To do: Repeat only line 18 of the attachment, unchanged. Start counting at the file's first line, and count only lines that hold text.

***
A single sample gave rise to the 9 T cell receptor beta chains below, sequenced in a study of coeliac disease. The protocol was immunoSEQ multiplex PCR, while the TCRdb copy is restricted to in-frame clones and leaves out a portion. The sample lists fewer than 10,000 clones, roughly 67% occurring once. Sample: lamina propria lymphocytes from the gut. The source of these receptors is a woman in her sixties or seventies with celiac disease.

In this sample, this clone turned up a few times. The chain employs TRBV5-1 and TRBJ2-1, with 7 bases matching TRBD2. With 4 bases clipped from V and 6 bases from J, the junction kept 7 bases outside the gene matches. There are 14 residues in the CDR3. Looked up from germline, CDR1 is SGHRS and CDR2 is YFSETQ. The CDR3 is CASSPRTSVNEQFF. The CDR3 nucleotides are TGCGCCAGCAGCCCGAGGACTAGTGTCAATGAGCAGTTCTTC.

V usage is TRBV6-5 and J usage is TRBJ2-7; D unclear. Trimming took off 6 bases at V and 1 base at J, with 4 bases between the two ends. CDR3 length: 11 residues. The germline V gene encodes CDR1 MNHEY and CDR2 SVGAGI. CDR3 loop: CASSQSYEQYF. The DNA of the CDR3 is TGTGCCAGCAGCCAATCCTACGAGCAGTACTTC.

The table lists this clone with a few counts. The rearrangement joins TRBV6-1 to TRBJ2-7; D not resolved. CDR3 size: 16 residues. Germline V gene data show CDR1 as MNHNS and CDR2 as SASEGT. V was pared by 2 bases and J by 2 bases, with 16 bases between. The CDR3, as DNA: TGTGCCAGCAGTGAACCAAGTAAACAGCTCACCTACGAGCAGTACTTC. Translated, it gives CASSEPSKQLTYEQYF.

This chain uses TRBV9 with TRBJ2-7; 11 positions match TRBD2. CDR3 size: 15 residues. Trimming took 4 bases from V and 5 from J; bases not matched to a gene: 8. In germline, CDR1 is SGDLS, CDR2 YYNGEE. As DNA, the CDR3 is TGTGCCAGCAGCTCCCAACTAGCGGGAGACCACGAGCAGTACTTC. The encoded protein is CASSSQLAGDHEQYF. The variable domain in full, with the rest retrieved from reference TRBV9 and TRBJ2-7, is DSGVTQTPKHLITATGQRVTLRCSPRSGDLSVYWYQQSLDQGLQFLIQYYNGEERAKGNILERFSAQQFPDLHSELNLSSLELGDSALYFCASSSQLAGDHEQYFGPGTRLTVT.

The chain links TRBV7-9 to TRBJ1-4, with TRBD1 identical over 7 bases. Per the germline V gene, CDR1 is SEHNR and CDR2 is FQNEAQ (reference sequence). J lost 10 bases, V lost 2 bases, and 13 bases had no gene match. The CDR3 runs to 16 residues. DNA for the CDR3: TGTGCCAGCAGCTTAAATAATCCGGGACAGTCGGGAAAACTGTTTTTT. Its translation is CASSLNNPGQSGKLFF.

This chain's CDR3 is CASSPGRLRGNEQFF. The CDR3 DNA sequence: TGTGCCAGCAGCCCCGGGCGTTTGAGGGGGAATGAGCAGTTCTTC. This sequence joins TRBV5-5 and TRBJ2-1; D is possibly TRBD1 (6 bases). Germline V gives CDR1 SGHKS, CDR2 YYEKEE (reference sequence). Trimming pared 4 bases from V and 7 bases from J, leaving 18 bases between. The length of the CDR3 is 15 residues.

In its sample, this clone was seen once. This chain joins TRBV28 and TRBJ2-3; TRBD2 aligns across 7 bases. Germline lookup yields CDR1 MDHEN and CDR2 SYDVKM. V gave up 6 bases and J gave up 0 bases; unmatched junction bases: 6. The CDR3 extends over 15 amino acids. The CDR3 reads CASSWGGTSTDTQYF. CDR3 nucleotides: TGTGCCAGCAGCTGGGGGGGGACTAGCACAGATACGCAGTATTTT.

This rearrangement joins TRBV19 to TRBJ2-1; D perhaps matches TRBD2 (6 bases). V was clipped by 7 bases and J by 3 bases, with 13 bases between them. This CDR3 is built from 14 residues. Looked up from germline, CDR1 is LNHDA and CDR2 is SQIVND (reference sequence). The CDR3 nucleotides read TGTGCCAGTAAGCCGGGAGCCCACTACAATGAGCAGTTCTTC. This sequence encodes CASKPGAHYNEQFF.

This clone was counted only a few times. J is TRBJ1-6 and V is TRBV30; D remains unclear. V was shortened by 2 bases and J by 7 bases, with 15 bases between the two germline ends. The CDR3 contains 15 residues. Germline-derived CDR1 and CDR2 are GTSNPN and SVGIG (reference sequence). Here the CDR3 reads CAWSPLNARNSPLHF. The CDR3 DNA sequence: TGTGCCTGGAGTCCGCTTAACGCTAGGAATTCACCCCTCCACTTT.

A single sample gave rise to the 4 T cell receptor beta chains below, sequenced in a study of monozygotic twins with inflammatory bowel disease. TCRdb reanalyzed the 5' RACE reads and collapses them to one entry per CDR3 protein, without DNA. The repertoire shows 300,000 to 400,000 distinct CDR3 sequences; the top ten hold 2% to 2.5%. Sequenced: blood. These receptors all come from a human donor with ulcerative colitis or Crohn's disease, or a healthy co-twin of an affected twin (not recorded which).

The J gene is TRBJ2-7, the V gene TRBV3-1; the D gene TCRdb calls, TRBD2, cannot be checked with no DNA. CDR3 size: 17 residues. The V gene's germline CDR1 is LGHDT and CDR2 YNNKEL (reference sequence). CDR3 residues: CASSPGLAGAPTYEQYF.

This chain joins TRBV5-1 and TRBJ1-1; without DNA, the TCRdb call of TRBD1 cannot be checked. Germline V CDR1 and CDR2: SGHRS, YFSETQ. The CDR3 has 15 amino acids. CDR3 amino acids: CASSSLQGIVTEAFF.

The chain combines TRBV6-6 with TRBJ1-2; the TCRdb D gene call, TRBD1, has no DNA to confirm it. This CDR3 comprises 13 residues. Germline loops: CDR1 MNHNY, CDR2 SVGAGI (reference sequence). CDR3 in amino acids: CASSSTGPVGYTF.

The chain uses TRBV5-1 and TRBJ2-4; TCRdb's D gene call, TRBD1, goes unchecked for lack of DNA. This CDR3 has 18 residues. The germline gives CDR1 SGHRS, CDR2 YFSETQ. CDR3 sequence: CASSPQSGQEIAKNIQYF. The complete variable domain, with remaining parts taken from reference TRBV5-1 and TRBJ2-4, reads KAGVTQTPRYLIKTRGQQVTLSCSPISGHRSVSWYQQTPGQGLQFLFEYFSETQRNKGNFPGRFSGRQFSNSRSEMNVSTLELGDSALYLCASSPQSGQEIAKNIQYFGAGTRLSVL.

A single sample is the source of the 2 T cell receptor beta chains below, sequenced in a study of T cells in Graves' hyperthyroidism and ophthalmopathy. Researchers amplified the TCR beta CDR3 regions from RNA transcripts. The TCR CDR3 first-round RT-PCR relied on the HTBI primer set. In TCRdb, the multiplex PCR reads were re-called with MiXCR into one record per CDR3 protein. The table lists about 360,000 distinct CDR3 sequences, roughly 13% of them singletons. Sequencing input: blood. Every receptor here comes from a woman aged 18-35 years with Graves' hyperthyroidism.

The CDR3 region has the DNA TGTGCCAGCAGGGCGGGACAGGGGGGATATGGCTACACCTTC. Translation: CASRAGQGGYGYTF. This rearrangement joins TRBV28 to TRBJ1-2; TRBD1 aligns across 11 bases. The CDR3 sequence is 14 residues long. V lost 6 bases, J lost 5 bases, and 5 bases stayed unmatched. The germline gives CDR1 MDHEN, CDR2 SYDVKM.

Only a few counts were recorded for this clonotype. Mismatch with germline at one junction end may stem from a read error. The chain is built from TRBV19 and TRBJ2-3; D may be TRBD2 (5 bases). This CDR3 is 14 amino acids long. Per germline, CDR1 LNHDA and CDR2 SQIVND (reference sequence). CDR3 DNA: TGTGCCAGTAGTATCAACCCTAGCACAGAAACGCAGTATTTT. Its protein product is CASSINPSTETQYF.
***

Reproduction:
Only a few counts were recorded for this clonotype. Mismatch with germline at one junction end may stem from a read error. The chain is built from TRBV19 and TRBJ2-3; D may be TRBD2 (5 bases). This CDR3 is 14 amino acids long. Per germline, CDR1 LNHDA and CDR2 SQIVND (reference sequence). CDR3 DNA: TGTGCCAGTAGTATCAACCCTAGCACAGAAACGCAGTATTTT. Its protein product is CASSINPSTETQYF.